To read the full version of this content please select one of the options below:

Preparing for bushfires: understanding intentions

Douglas Paton (School of Psychology, University of Tasmania, Launceston, Australia)
Gail Kelly (CSIRO Sustainable Ecosystems, Canberra, Australia)
Petra T. Burgelt (School of Psychology, Massey University, Palmerston North, New Zealand)
Michael Doherty (CSIRO Sustainable Ecosystems, Canberra, Australia)

Disaster Prevention and Management

ISSN: 0965-3562

Article publication date: 1 August 2006

Downloads
1875

Abstract

Purpose

To examine the relationship between behavioural intentions and preparing for bushfire hazards and to test the hypothesis that intentions can inform how people reason about their relationship with environmental hazards.

Design/methodology/approach

Survey data were collected from 280 residents in high bushfire risk areas and analysed using multiple regression analysis. Semi‐structured interviews were conducted with a theoretical sample drawn from those who completed the survey. Data were analysed using grounded theory analysis strategies using the ATLAS.ti data analysis programme following the procedures for open, axial, and selective coding.

Findings

The analyses demonstrated that preparedness intentions reflect the outcomes of different ways of reasoning about their relationship with bushfire hazards and that “preparing” and “not preparing” represent discrete processes. Each outcome was supported by different attitudes towards preparing and by different predictor variables.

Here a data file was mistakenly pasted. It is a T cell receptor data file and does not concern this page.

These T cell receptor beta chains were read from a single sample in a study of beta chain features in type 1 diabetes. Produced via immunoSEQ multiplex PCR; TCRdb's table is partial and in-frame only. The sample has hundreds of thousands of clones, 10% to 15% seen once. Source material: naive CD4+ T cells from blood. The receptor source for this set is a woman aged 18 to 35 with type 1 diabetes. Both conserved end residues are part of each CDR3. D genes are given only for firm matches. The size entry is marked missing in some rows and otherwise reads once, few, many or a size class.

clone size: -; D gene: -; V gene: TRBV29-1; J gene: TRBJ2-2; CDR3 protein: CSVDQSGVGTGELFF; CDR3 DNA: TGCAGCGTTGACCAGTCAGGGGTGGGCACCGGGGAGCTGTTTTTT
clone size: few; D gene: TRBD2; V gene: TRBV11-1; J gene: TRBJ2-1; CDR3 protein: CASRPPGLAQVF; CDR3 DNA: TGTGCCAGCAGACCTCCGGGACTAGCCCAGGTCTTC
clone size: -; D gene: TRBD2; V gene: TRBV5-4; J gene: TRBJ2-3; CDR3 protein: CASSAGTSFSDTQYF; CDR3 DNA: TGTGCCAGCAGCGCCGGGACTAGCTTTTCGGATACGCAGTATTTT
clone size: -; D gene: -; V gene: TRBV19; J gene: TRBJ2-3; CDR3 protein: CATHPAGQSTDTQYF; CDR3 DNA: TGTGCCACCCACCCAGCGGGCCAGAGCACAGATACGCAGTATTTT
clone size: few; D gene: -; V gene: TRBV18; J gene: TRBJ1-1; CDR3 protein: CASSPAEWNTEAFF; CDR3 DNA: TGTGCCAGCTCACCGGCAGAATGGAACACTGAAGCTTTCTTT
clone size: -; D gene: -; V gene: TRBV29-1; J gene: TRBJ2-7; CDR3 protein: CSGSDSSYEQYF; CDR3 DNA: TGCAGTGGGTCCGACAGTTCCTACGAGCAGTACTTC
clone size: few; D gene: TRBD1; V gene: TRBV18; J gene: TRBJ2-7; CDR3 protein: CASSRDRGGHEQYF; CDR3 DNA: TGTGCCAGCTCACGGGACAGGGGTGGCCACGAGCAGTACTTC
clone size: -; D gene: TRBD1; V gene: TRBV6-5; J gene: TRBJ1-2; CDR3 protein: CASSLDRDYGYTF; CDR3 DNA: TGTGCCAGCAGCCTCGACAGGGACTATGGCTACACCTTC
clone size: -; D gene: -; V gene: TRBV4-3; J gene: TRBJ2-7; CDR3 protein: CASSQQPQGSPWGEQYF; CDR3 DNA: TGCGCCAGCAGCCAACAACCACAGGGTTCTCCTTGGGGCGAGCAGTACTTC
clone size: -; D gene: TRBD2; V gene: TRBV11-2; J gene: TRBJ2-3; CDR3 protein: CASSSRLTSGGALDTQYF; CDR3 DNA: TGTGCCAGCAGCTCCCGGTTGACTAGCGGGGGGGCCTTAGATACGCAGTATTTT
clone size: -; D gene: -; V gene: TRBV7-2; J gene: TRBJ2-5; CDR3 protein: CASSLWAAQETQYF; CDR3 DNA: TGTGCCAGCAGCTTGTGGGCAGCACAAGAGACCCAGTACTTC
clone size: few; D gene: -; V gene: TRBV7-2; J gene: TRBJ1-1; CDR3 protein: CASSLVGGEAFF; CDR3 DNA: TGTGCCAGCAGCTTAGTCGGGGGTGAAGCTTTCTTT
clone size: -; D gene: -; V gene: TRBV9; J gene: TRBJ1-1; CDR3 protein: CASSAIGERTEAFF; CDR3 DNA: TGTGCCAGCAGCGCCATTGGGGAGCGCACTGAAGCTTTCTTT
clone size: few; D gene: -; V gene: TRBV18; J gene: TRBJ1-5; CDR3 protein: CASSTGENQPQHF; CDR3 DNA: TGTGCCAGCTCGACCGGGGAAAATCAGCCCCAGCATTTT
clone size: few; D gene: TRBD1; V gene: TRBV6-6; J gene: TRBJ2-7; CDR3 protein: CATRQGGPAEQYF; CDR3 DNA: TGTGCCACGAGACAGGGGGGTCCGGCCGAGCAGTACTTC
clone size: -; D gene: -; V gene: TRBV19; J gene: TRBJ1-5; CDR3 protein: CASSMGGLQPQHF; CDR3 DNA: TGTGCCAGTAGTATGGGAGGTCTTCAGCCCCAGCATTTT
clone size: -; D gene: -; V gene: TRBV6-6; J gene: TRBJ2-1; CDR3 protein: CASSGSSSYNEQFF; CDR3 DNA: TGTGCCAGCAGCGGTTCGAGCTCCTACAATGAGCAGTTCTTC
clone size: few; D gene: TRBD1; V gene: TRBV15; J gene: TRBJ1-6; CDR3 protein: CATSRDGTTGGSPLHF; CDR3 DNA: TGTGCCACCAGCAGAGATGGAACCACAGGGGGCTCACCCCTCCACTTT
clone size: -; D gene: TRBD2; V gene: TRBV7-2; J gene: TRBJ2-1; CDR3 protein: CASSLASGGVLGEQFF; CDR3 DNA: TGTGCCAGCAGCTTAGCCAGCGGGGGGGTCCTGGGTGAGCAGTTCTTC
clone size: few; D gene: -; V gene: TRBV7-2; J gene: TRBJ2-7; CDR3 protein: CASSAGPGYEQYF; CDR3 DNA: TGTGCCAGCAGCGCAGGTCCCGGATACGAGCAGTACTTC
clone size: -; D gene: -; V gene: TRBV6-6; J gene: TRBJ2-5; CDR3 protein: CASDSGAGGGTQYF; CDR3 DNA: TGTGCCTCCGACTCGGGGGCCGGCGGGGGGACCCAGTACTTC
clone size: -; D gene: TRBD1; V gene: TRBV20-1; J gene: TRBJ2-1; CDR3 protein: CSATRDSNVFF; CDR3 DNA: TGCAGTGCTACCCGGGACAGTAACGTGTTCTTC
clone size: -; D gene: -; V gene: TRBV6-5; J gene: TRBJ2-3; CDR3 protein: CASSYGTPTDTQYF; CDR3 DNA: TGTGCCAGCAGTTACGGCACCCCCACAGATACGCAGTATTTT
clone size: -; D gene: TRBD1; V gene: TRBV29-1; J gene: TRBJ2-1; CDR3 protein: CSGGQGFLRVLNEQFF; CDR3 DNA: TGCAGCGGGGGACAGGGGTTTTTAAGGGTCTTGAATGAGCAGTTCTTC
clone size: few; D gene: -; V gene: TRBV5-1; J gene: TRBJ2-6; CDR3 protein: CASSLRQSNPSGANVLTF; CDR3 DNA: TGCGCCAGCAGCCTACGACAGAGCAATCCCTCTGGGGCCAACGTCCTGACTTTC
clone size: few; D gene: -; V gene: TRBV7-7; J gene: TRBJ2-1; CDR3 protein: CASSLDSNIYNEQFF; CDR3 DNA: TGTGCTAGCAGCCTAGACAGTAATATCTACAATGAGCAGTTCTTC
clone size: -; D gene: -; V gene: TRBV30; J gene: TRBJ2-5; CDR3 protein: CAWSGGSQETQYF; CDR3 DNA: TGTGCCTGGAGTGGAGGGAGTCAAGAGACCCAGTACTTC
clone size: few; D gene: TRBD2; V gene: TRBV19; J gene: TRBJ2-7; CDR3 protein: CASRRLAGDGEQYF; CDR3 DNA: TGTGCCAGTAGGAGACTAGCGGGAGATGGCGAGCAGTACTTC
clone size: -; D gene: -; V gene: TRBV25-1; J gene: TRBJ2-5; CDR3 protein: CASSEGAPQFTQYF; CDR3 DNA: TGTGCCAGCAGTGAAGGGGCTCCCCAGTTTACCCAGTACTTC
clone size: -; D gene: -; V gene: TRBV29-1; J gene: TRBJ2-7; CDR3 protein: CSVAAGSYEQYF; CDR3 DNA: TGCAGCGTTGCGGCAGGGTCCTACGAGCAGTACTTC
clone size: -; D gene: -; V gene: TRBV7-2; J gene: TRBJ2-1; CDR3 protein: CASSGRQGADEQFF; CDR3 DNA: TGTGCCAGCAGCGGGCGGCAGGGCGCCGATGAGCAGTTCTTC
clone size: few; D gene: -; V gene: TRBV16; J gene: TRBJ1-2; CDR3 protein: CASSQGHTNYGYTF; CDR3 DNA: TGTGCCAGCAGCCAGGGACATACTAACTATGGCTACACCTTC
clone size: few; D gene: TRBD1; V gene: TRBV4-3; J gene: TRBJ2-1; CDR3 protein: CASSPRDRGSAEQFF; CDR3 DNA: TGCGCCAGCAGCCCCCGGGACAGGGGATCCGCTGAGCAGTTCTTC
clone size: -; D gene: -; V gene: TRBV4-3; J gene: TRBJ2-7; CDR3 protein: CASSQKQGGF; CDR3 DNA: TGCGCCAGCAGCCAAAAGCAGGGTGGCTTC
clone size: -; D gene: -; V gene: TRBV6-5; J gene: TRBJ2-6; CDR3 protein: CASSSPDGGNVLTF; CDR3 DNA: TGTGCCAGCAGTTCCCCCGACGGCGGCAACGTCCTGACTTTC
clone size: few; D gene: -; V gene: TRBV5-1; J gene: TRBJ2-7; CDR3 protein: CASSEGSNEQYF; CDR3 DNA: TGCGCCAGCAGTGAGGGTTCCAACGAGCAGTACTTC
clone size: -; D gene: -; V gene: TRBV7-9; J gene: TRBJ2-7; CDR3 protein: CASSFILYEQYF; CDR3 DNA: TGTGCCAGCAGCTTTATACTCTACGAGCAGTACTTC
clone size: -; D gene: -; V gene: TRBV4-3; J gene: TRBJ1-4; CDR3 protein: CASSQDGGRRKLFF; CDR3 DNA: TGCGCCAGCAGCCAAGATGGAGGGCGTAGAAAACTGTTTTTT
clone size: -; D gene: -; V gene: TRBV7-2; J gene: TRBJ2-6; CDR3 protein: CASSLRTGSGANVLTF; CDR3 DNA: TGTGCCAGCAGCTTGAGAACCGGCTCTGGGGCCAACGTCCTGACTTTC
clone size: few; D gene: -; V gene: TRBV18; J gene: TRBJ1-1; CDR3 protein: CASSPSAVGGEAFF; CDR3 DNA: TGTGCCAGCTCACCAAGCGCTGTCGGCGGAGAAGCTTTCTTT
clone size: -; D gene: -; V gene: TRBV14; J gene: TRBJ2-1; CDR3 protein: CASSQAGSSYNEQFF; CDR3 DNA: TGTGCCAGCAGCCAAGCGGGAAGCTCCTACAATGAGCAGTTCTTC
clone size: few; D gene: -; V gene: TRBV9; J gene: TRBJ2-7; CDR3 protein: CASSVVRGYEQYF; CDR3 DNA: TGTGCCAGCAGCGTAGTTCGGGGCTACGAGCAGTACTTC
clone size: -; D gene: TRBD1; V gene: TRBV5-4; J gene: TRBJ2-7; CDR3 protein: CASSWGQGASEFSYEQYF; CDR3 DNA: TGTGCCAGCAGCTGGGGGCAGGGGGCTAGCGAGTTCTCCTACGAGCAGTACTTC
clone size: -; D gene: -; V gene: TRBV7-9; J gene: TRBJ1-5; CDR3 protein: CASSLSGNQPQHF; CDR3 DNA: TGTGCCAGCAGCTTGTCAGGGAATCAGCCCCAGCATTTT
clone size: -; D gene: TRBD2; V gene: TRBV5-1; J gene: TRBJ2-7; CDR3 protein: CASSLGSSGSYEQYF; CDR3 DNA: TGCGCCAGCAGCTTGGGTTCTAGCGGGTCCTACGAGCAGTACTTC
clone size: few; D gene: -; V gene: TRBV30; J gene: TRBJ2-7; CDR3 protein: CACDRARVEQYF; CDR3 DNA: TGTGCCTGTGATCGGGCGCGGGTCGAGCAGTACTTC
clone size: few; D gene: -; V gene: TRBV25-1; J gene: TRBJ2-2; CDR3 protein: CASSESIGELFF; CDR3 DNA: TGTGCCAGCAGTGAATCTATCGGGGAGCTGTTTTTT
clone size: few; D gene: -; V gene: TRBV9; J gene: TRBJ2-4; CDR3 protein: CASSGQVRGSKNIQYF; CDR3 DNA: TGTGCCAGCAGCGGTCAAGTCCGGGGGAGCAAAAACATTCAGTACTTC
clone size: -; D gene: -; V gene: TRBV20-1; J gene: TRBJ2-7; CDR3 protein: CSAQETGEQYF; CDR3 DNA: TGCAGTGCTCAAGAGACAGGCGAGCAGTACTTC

Research limitations/implications

Preparing and not preparing for natural hazards should be conceptualised as separate processes and additional research into their origins and precursors is required.

Practical implications

Separate risk communication strategies are needed to counter reasons for “not preparing” and facilitate “preparing”. Strategies should accommodate the attitudes and beliefs that underpin these outcomes. To facilitate sustained preparedness, strategies should assist people to negotiate issues required to arrive at a decision to adopt protective measures.

Originality/value

Provides novel insights into the relationship between people and natural hazards. It identifies a need to re‐think how risk communication strategies are developed and delivered.

Keywords

Citation

Paton, D., Kelly, G., Burgelt, P.T. and Doherty, M. (2006), "Preparing for bushfires: understanding intentions", Disaster Prevention and Management, Vol. 15 No. 4, pp. 566-575. https://doi.org/10.1108/09653560610685893

Publisher

:

Emerald Group Publishing Limited

Copyright © 2006, Emerald Group Publishing Limited